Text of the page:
Over in my own journal, I'm doing a theme week of words from French that (generally still) end in -é, and there's enough interesting ones to continue it over here. This one was borrowed at the end of the 17th century, during the time of Louis XIV, when aristocratic values were fashionable and authenticity rather not. In French it is the past participle of dégager, release/free/redeem, giving it the first sense above -- the second senses are evolutions in English. In Old French desgagier, to redeem a gage -- that is, a pledge, something given as surety. For a usage example, a bit of Ford Madox Ford:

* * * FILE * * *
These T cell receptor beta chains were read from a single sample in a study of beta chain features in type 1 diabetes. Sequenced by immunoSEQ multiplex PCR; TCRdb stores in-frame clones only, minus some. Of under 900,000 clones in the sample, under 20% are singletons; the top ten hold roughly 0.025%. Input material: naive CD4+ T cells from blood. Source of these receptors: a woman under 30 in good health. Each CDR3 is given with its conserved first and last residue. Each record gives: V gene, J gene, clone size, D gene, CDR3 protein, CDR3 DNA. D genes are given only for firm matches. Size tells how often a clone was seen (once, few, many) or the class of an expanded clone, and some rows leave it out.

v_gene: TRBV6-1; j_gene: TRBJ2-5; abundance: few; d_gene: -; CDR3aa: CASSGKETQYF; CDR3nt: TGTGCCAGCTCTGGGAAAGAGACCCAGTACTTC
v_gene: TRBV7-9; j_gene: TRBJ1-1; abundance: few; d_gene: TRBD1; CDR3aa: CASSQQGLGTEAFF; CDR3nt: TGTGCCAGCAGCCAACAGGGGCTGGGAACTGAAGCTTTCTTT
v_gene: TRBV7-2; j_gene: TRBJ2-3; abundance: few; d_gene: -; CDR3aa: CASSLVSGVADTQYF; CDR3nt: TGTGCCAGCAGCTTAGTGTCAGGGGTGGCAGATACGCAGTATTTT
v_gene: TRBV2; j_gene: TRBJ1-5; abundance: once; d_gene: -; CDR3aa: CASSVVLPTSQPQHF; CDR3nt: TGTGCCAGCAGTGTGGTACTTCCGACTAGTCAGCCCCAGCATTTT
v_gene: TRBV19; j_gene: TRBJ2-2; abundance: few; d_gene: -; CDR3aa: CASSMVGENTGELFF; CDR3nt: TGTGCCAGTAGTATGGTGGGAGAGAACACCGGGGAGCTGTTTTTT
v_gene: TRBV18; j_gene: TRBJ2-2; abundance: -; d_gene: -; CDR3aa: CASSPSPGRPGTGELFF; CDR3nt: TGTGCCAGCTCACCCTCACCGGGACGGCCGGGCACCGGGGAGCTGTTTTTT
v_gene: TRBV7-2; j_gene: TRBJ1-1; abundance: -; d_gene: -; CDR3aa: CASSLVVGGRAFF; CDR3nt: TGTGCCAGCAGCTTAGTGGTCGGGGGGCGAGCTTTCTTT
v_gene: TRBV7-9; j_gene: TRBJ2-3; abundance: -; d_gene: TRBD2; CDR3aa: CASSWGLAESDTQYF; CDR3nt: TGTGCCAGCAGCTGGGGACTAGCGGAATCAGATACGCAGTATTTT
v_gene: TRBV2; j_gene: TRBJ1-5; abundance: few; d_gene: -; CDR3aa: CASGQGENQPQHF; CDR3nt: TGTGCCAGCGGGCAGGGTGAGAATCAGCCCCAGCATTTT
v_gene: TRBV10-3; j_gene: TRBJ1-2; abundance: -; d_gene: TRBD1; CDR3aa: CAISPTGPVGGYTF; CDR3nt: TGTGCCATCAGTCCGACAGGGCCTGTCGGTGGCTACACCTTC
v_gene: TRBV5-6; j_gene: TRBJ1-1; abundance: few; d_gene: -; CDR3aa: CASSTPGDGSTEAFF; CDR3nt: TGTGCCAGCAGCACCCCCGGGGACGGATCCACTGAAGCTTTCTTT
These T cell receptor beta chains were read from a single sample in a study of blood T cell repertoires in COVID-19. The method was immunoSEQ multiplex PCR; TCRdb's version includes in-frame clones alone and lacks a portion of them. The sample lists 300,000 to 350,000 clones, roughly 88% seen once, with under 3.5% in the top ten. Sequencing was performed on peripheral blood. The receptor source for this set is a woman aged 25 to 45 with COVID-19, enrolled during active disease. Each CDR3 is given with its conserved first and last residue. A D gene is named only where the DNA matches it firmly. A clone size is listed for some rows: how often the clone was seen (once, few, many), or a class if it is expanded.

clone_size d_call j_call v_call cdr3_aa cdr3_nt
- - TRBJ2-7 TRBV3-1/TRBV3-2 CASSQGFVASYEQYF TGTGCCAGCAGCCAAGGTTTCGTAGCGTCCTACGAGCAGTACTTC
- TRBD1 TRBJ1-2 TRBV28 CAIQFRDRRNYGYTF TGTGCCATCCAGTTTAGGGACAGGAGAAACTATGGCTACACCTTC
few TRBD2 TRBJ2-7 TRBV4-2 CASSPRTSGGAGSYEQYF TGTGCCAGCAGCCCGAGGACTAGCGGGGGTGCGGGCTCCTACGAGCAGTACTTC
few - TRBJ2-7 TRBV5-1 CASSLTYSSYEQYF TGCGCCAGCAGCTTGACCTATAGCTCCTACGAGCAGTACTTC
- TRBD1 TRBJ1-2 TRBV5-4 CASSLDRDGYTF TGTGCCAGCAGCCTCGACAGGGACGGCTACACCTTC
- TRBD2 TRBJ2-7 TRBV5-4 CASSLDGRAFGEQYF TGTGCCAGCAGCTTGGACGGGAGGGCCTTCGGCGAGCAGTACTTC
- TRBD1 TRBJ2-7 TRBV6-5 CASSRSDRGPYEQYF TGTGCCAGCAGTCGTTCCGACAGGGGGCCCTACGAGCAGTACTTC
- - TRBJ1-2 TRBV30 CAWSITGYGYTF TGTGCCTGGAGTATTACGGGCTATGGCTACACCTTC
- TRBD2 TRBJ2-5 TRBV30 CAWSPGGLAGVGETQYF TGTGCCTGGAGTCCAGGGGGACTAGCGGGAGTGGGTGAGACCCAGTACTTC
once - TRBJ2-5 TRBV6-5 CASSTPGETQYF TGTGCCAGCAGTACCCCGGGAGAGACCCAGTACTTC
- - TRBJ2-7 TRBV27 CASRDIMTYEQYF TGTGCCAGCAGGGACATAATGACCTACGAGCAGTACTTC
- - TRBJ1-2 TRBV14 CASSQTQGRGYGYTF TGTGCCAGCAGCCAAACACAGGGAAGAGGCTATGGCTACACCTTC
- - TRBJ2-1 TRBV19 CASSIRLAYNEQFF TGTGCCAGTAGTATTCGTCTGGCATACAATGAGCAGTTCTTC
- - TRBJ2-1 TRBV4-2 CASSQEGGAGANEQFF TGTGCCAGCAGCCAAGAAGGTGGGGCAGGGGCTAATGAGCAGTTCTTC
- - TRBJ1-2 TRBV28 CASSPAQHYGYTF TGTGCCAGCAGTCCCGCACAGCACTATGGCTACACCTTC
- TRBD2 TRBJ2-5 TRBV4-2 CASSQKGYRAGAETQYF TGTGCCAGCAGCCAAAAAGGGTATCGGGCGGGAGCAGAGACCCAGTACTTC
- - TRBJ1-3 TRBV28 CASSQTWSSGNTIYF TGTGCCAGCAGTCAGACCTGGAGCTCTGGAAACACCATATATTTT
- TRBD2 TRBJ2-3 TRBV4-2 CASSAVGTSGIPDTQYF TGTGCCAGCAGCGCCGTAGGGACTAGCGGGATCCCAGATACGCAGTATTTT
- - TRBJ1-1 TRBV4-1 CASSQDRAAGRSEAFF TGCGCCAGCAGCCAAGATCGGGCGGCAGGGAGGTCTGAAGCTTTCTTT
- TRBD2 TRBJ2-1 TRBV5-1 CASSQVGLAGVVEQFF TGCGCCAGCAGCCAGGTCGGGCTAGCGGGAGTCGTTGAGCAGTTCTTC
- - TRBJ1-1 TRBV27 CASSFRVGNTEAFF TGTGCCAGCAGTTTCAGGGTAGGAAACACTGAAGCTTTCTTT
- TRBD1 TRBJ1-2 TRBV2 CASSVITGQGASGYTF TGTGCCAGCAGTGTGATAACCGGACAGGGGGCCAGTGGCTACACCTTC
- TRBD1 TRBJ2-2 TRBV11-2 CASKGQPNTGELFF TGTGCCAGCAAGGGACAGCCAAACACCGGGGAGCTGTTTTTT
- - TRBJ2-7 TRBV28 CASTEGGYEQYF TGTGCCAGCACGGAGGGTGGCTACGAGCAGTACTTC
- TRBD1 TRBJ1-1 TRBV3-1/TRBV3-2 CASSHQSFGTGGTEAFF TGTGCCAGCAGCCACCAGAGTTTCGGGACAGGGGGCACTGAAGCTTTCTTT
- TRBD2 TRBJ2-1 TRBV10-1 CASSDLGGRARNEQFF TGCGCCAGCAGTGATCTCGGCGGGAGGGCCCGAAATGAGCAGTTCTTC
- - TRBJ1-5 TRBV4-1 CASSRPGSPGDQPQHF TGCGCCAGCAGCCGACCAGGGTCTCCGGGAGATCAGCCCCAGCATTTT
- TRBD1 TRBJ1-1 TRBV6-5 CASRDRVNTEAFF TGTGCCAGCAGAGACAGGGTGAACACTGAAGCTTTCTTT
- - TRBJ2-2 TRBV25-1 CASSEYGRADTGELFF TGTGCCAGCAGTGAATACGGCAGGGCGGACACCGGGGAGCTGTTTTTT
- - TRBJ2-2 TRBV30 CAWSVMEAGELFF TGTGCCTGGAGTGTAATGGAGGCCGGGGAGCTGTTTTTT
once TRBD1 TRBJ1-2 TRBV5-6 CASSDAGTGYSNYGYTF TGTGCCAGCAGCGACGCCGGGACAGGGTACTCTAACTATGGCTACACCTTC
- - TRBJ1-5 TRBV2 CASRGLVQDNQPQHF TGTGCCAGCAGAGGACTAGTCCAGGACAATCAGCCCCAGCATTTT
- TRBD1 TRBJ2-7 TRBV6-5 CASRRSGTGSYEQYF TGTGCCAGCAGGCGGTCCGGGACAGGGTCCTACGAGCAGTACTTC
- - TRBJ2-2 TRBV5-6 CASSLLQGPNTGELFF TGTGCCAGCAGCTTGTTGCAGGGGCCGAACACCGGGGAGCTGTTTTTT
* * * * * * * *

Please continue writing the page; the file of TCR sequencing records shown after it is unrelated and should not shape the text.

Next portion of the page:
"My dear Edward," said Ford in his very slow drawl and his most dégagé manner, "truth is relative."